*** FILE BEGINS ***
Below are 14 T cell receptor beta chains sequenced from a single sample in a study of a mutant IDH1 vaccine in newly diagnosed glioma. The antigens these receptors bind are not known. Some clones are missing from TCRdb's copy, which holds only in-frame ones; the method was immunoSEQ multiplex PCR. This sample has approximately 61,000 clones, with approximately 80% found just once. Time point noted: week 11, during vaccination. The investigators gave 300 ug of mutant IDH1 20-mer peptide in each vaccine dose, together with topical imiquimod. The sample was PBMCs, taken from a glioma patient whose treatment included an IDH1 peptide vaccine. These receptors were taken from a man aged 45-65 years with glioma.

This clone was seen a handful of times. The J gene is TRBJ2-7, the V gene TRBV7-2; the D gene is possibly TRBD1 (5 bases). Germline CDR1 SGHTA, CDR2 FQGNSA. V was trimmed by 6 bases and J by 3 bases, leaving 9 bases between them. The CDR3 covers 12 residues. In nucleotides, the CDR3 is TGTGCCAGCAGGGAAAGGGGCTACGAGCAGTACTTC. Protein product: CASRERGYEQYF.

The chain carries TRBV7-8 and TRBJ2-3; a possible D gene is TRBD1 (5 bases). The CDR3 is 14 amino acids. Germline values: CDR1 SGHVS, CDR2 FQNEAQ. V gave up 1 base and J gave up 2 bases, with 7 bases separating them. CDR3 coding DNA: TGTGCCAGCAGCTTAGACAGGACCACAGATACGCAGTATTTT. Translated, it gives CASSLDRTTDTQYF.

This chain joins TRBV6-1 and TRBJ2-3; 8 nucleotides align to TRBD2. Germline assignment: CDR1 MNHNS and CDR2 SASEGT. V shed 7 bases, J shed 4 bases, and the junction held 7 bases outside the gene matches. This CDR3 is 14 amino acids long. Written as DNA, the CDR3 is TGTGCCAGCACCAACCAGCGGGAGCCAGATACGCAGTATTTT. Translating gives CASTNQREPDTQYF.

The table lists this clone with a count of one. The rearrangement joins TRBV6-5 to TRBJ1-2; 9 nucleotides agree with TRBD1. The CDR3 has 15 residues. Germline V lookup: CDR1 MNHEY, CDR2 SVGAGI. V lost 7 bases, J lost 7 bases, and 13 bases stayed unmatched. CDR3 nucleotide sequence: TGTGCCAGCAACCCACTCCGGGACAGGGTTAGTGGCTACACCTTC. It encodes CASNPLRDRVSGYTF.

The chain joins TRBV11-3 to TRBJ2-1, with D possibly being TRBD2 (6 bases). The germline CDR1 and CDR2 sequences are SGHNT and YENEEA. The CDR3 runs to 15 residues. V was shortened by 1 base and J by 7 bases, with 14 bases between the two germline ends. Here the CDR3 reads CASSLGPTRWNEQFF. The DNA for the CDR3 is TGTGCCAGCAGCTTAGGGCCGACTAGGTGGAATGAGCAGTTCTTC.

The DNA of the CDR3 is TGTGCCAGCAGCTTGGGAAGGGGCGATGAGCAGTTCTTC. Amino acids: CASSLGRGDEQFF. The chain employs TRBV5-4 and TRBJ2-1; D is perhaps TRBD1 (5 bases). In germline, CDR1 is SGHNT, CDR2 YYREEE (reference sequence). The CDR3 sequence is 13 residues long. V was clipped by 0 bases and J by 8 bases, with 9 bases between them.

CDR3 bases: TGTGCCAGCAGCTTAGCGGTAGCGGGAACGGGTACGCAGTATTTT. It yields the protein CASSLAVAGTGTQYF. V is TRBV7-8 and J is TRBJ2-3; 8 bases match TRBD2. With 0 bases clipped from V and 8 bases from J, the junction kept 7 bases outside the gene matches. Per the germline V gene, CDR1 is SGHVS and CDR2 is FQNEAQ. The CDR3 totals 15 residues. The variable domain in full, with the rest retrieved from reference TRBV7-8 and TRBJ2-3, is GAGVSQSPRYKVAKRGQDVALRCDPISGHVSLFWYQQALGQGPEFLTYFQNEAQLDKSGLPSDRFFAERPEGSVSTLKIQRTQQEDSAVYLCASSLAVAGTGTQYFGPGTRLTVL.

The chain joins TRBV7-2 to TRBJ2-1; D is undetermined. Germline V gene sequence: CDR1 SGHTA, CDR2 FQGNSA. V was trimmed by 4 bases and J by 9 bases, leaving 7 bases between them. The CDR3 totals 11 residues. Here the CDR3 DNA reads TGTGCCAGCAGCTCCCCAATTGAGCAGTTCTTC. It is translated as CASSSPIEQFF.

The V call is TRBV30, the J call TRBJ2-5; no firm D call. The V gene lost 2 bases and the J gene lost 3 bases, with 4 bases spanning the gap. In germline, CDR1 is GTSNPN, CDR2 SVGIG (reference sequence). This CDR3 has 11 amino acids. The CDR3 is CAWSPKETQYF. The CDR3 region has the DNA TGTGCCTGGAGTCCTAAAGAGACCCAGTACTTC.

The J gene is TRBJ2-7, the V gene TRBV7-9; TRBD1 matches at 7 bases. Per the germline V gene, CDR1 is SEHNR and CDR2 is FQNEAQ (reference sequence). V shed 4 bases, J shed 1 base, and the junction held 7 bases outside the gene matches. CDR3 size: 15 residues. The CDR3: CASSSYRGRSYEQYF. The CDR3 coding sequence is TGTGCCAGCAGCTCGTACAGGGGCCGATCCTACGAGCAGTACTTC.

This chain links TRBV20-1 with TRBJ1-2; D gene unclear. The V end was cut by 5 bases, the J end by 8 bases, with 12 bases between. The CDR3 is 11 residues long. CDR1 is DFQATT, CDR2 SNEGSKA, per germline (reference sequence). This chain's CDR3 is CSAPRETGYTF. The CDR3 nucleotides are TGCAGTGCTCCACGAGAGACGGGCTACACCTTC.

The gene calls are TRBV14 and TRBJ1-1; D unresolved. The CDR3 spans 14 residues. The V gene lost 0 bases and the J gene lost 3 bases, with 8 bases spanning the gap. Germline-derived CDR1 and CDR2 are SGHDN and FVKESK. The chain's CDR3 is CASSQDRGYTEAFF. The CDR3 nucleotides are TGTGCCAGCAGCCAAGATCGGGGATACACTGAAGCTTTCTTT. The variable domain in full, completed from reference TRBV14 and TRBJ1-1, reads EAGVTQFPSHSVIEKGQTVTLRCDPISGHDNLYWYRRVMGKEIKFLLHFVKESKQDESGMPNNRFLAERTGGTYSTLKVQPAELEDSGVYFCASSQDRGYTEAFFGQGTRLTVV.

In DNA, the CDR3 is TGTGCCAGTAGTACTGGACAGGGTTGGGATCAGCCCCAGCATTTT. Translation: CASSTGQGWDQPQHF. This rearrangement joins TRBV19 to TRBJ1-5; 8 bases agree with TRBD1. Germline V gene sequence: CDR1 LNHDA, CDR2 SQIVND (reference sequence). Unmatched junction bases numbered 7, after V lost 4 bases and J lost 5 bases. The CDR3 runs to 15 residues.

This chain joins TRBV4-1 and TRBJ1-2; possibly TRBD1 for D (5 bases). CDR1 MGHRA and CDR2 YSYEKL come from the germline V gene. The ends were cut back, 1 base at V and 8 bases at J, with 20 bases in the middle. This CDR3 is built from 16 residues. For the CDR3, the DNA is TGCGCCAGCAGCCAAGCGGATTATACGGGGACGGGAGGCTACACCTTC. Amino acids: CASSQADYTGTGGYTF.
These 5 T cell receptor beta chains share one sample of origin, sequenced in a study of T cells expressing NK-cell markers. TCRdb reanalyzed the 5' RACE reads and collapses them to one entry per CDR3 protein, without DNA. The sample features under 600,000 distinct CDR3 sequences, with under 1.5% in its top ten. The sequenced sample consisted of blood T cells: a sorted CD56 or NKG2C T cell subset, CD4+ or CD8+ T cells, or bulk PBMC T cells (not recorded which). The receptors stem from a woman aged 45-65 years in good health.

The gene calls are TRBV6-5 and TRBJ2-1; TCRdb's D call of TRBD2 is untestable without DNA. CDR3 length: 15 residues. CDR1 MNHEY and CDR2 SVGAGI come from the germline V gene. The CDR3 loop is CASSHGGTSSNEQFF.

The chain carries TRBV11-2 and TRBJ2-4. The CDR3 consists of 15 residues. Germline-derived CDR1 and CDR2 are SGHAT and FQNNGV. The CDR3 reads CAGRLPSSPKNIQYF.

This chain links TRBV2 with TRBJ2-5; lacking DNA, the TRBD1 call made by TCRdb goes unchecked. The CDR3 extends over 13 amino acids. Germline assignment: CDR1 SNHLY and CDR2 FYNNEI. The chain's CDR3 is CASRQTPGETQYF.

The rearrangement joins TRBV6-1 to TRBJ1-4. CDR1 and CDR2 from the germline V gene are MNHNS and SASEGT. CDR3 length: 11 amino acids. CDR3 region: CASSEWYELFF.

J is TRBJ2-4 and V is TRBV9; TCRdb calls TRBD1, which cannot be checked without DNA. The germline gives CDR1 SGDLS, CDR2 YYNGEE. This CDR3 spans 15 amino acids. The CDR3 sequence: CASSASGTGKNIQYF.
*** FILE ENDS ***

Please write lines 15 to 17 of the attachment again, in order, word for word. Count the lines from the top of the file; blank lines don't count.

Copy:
This chain joins TRBV4-1 and TRBJ1-2; possibly TRBD1 for D (5 bases). CDR1 MGHRA and CDR2 YSYEKL come from the germline V gene. The ends were cut back, 1 base at V and 8 bases at J, with 20 bases in the middle. This CDR3 is built from 16 residues. For the CDR3, the DNA is TGCGCCAGCAGCCAAGCGGATTATACGGGGACGGGAGGCTACACCTTC. Amino acids: CASSQADYTGTGGYTF.
These 5 T cell receptor beta chains share one sample of origin, sequenced in a study of T cells expressing NK-cell markers. TCRdb reanalyzed the 5' RACE reads and collapses them to one entry per CDR3 protein, without DNA. The sample features under 600,000 distinct CDR3 sequences, with under 1.5% in its top ten. The sequenced sample consisted of blood T cells: a sorted CD56 or NKG2C T cell subset, CD4+ or CD8+ T cells, or bulk PBMC T cells (not recorded which). The receptors stem from a woman aged 45-65 years in good health.

The gene calls are TRBV6-5 and TRBJ2-1; TCRdb's D call of TRBD2 is untestable without DNA. CDR3 length: 15 residues. CDR1 MNHEY and CDR2 SVGAGI come from the germline V gene. The CDR3 loop is CASSHGGTSSNEQFF.